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Agenda item

Councillors Owers and Bird

This Council acknowledges the incredibly valuable job done by kinship carers in Cambridge, relatives and friends (most often grandparents) who care for children informally because their parents are no longer able to look after them, usually because of bereavement, ill-health, imprisonment, or addiction problems.

 

This Council acknowledges that, whilst foster carers and social care workers may make a significant contribution to the care of children unable to remain with their families, children raised by kinship carers typically have better educational and social outcomes relative to children brought up in non-kinship foster or social care. Each child raised by kinship carers also saves the taxpayer up to £56,000 a year.

 

This Council notes the existence of two Kinship Care support groups in Cambridge: Cambridge Kinship Carers, which meets at Bewick Bridge Primary School in Cherry Hinton, andKinship United, which meets at Nutfield Children’s Centre in Chesterton.

This council notes that these support groups currently receive no community development funding from the City Council, due to problems with the constitution and status of their organisation.

 

This Council notes the problems faced by such carers, such as the following:

 

-  Although children raised by kinship carers tend to progress better than children raised by non-kinship carers, they still typically experience much higher than average levels of anxiety and mental health problems, usually related to the high levels of adversity they have suffered in their early life. 88% have been abused or neglected.

 

-  Most kinship carers are either on low-fixed incomes, such as pensions, or have to give up work to become carers. 70% of kinship carers themselves have a longstanding health condition or disability. Due to these factors, and the financial burden placed on kinship carers by the responsibilities of bringing up a child, the majority of kinship carers experience severe poverty. They also suffer from a lack of restbite care and the difficulties of caring for children who usually have emotional, educational or behavioural problems.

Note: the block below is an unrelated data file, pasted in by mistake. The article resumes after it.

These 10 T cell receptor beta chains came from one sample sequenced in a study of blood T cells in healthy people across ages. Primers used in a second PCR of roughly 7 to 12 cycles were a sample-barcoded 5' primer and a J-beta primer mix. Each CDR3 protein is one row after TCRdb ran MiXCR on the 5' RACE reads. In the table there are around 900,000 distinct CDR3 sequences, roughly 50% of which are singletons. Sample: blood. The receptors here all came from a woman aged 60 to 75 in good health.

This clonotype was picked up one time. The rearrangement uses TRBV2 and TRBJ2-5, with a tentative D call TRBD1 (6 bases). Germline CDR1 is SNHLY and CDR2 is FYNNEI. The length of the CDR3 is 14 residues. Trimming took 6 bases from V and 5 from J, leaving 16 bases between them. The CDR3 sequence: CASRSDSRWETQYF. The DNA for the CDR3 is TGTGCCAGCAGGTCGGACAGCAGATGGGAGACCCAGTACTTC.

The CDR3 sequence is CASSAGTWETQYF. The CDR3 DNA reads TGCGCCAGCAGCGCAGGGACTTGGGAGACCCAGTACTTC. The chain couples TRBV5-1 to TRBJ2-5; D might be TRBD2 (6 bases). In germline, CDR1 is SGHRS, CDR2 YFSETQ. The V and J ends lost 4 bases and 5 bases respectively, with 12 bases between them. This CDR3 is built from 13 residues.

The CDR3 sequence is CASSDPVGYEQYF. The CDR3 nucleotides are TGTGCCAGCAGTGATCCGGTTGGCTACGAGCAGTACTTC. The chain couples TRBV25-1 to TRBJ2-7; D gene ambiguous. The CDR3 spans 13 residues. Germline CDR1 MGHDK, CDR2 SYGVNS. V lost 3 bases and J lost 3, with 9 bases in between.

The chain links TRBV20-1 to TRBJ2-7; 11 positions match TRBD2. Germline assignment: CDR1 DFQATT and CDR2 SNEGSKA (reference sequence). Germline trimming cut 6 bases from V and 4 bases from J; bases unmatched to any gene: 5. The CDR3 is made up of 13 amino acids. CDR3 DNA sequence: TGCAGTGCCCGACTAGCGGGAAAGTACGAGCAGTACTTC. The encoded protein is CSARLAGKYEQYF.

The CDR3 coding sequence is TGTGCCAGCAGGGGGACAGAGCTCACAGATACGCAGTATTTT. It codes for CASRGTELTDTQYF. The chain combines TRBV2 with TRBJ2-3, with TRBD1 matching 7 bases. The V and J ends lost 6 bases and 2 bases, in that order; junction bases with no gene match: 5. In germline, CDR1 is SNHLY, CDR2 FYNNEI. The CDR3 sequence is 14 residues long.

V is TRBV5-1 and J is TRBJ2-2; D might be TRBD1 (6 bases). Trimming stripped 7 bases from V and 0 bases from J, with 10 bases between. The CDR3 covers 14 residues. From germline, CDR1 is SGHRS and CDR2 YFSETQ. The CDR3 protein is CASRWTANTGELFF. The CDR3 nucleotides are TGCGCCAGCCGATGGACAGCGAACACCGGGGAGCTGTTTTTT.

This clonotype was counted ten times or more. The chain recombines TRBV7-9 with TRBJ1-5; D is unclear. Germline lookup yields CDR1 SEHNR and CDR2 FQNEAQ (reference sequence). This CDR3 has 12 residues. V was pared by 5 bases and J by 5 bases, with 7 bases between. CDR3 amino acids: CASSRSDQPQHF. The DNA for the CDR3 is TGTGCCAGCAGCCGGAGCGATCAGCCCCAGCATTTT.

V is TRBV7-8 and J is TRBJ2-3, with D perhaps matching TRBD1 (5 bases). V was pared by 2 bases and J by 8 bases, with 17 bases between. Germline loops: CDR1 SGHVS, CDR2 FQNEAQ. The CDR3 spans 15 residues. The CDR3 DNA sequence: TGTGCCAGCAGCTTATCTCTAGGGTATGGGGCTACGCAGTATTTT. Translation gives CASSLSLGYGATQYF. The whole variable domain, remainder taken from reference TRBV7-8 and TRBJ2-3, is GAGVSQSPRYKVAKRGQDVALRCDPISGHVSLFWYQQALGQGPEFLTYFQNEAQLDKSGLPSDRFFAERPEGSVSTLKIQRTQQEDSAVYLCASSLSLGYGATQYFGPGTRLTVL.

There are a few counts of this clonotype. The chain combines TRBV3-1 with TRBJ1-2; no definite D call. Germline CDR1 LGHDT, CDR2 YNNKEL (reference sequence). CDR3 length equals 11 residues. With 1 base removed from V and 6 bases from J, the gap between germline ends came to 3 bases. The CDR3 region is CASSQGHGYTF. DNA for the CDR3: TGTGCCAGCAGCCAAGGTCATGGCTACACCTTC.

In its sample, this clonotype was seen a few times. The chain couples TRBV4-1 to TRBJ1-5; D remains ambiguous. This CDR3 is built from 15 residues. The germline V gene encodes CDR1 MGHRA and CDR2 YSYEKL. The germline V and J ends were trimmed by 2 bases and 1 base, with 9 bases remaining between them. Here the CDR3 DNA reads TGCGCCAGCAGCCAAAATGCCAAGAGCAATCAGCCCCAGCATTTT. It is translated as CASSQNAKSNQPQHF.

-  Local authorities tend to provide support on the basis of legal status, rather than need, which disadvantages the 95% of kinship carers who care informally. LAs tend to discourage kinship carers from becoming formal kinship foster carers, who are entitled to higher levels of support, to keep down costs. This leaves the majority of kinship carers entitled to less help than foster carers, and unclear as to what support they are entitled to.

This Council notes that the 2011 Family and Friends Care Statutory Guidance statutory guidance requires all responsible local authorities to produce a policy outlining a consistent approach to supporting kinship carers based on need, rather than legal status.

This council notes that Cambridgeshire County Council has failed to produce such a policy.

 

This Council resolves to:

 

-  Request the Cambridge City Council Community Development team to liaise with the Cambridge Kinship support groups to advise them on how they may access support and funding.

 

-  Write to Cambridgeshire County Council, specifically the Cabinet member for Children and Young People's Services, to request the County Council to produce a policy on Family and Friends Care which outlines how they intend to provide consistent and transparent support to kinship carers based on need rather than legal status, and which addresses the discrepancies between the levels of support that kinship carers receive relative to foster carers.

 

Minutes:

Motion A